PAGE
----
Imagine a song nearly 50 years in the making, waiting for technology to advance, to finally free a lost voice trapped inside a long-lost tape recording!
John Lennon recorded some rough ideas for a hit song on tape for his friend, Paul McCartney but, tragically, he’d never get to record it properly as his life was cut short. After John’s death, the tape sat in a cupboard until 1994, but the technology of the time couldn’t free his voice from the demo tape as the vocals were merged with the piano meaning his rough idea couldn’t be edited and produced into a polished, releasable song… until now! Continue reading →
“Are you crazy, nobody uses ChatGPT like that, you know that right?” Mark said as we sat in the pub. I took a sip of cold crisp beer, slightly puzzled. I thought about how I’d been using generative AI to change my life recently. How I had used it to build a zen-like focus-point around a huge Japanese Acer in my garden. “Surely everyone uses it like that, isn’t it obvious?” I said, feeling slightly self-conscious. I hesitated. Should I tell him how I had also spent all evening talking to ChatGPT coming up with ideas for a cottage garden? It had factored in thousands of different plants that would make even Monty Don drop his trowel in surprise. That was when it struck me that most people use ChatGPT like Google. They punch in a prompt pieced together from some cheat sheet they found on social media and watch it spew out information like a hot bubbling volcano of knowledge, before copying and pasting the answer and never to give it a second thought. For me, this was a bit like using an expensive Macbook Pro laptop as a tea tray. Sure, it works and it’s useful to some degree, but there is so much untapped power in this method of computing, and by method, I mean “conversational intelligence” computing.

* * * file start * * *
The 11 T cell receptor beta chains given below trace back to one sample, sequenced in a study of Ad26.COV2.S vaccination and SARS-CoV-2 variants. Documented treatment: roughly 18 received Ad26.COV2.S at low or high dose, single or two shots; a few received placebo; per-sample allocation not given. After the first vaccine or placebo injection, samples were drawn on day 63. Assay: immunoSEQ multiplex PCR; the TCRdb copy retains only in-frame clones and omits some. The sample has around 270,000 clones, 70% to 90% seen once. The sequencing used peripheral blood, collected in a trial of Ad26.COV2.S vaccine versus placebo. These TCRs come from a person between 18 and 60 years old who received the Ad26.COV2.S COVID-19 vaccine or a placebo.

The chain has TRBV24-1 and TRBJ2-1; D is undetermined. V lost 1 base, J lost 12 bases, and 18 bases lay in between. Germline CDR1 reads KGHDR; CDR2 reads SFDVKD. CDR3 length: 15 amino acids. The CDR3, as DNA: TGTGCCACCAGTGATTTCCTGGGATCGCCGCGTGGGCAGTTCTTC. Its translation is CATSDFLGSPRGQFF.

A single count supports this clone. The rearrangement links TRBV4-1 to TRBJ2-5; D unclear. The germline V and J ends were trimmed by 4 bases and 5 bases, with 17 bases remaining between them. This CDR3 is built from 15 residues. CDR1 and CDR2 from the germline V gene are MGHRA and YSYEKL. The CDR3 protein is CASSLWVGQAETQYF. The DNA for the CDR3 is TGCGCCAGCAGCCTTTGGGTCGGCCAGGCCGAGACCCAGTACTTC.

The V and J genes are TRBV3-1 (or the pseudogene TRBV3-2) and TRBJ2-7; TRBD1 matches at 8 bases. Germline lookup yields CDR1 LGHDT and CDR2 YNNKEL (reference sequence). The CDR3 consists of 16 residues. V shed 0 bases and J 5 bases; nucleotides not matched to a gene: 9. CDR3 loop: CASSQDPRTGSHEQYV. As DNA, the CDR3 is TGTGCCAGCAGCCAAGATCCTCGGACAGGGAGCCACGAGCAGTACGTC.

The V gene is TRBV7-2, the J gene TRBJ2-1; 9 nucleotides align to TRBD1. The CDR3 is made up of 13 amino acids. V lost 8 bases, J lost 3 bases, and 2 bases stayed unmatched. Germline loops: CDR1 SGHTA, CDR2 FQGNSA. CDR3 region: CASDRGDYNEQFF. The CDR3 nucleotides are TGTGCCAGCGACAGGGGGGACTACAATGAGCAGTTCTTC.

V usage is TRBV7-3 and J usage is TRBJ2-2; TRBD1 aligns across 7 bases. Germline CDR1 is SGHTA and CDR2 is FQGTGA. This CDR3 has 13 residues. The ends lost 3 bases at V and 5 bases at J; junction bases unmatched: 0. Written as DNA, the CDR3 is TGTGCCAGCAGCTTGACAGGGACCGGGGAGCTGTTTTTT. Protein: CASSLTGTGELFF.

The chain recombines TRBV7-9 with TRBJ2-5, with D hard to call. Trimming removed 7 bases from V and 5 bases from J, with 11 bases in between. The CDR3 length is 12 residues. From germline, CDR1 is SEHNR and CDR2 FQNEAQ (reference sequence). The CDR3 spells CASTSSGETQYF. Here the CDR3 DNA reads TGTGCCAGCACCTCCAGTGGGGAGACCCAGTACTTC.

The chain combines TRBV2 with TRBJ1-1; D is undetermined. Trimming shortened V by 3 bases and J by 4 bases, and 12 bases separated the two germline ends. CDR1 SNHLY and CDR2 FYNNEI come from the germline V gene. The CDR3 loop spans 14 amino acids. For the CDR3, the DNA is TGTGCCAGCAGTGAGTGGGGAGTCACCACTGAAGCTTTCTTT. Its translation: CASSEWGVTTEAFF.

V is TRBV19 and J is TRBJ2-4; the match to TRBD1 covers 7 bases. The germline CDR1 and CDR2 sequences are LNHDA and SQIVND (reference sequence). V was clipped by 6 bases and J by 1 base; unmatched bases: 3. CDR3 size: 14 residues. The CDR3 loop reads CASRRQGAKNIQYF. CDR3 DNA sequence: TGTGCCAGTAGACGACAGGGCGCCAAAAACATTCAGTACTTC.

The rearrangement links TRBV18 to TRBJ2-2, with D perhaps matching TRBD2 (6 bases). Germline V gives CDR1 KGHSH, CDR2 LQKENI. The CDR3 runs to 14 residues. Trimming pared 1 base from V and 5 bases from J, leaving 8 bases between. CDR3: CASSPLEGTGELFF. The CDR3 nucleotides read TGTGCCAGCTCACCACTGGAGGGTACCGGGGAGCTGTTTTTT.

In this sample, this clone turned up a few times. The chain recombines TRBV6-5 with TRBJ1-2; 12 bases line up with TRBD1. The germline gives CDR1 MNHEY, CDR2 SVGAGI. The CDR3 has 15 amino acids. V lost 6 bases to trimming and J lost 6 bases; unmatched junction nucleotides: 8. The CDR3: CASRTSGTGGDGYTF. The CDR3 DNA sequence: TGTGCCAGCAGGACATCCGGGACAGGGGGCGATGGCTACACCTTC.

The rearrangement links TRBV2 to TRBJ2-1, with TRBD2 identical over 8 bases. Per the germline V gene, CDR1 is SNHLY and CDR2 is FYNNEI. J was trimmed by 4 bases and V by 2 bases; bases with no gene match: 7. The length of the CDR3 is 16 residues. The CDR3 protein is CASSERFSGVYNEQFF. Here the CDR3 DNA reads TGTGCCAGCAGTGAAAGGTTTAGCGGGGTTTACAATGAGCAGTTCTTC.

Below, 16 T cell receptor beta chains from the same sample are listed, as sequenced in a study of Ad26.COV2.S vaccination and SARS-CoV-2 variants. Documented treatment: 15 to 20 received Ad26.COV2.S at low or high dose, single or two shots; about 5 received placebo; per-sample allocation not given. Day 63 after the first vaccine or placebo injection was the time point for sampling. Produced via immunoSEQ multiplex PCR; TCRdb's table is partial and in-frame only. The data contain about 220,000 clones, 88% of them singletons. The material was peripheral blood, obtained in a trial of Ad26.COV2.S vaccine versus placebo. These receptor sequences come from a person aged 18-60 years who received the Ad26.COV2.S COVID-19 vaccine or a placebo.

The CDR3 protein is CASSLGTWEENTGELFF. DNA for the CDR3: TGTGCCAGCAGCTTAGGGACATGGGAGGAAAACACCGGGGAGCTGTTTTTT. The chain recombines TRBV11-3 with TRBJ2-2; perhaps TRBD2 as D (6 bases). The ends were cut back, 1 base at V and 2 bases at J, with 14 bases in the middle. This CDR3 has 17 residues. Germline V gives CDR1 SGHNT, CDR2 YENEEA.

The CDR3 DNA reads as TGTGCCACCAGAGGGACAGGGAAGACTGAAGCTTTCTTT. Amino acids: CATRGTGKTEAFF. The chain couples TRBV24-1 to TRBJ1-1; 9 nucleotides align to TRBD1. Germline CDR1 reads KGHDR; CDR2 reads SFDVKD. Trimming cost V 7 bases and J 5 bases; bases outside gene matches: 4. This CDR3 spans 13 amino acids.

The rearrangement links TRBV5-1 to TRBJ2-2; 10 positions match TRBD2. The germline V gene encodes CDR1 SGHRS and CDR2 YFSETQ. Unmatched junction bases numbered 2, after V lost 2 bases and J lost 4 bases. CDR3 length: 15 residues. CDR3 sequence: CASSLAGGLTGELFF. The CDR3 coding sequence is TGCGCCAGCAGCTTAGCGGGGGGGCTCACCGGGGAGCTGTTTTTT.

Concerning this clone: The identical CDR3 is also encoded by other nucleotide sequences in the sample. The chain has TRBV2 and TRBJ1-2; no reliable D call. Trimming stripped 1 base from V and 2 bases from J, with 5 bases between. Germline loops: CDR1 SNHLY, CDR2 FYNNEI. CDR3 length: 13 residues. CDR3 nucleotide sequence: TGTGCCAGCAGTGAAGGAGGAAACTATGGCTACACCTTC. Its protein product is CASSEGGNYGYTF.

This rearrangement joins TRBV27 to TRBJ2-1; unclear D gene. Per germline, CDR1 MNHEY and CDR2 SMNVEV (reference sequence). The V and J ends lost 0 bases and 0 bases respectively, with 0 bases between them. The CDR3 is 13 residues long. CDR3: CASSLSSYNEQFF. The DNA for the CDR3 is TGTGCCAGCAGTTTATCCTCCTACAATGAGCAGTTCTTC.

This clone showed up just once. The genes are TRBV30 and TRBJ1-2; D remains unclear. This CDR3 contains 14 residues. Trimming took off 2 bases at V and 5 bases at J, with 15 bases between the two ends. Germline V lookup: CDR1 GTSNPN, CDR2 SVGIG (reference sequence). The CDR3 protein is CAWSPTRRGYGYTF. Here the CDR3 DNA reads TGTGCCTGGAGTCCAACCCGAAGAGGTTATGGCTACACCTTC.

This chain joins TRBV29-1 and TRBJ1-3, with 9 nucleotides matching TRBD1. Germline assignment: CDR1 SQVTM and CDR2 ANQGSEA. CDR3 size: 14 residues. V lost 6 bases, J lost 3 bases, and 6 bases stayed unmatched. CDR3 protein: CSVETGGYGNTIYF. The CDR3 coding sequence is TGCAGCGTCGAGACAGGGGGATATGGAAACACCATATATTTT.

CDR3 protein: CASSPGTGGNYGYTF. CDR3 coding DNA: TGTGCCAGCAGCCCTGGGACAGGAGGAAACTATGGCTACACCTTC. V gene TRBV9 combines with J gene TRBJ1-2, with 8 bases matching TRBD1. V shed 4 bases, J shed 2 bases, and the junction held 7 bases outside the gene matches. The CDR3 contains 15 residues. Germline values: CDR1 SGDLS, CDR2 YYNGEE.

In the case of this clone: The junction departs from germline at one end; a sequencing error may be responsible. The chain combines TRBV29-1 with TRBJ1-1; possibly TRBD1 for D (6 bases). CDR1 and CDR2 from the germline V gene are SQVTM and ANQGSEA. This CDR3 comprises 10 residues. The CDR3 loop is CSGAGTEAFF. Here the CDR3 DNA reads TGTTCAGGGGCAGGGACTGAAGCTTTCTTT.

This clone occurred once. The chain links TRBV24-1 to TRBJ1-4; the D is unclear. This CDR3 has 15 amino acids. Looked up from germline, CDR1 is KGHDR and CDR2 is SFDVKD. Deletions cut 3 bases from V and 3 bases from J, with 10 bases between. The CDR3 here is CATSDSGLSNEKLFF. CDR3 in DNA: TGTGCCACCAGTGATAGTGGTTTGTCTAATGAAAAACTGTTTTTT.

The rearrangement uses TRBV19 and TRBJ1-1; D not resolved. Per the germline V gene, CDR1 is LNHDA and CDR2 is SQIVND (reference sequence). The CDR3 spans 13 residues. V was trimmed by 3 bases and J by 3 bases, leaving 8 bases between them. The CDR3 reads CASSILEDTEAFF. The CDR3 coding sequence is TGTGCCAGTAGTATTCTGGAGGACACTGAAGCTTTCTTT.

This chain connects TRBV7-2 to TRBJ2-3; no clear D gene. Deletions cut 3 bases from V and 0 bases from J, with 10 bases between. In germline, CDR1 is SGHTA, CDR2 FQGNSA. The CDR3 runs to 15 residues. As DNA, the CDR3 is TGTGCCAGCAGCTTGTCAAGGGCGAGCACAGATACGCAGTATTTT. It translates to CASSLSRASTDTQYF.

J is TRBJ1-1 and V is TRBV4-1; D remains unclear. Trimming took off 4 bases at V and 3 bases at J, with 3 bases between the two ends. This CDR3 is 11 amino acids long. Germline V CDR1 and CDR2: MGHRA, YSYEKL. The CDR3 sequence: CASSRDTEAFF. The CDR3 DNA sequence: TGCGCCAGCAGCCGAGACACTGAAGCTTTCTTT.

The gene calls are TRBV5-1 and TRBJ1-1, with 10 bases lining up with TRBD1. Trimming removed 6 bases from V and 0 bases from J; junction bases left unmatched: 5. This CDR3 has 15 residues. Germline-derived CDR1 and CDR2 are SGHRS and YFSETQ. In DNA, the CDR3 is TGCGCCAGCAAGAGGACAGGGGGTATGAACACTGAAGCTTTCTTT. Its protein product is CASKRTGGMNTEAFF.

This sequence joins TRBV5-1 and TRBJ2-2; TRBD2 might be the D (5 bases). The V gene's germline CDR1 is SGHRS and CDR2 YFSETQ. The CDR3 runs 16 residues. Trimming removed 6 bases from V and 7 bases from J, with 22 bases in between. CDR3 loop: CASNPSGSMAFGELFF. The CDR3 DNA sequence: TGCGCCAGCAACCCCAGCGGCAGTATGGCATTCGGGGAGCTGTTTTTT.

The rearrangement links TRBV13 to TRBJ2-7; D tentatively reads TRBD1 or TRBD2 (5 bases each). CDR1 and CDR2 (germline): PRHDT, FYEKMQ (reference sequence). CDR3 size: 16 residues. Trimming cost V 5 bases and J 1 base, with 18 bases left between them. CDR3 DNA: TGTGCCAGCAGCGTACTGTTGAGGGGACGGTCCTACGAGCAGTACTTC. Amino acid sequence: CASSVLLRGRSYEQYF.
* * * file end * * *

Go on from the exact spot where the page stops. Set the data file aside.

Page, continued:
A few weeks ago, I had the pleasure of attending a compelling lecture on computer vision at The Royal Society in London. Professor Andrew Zisserman showcased an innovative approach to building models, much like how a child learns – by cross-referencing visual, audio, and text data. However that is an oversimplified summary, the actual process can broadly be summed up into 3 steps and really got me thinking deeply about AI and some of the issues the lecture uncovered. Continue reading →
2020 was a hectic year and somehow I didn’t manage to post on my blog, however I was hard at work finishing some of my side projects. One such side project has now been approved and is live in the Mac App Store – Text Calculator.
Time is an odd concept. It’s suppose to be linear but sometimes you can watch the clock and 5 minutes seems like an hour. At other times you can look up from your desk after what barely seems like 5 minutes and find the night settling in.
It’s been 8 months since my last blog post and I hadn’t meant to leave it so long but I’ve been busy with a few things… I architected in-app subscriptions into my weather app for drones, released a brand new version with new features, joined a new startup, studied for a number of flying exams, lost a few hours to Starcraft Remastered, rebuilt Pac-Man from scratch, forked and heavily updated an open source project, started work on a prototype AI concept, watched a whole season of Game of Thrones, went to the gym a lot, learnt an old song on guitar, remembered to socialise oh and got quite into Rick and Morty again. Hence why I haven’t found the time to blog! However I should be posting again soon.
In the mean time, you should watch this interesting TED talk about a guy who thinks the brain hallucinates your reality which could have some interesting applications for AI.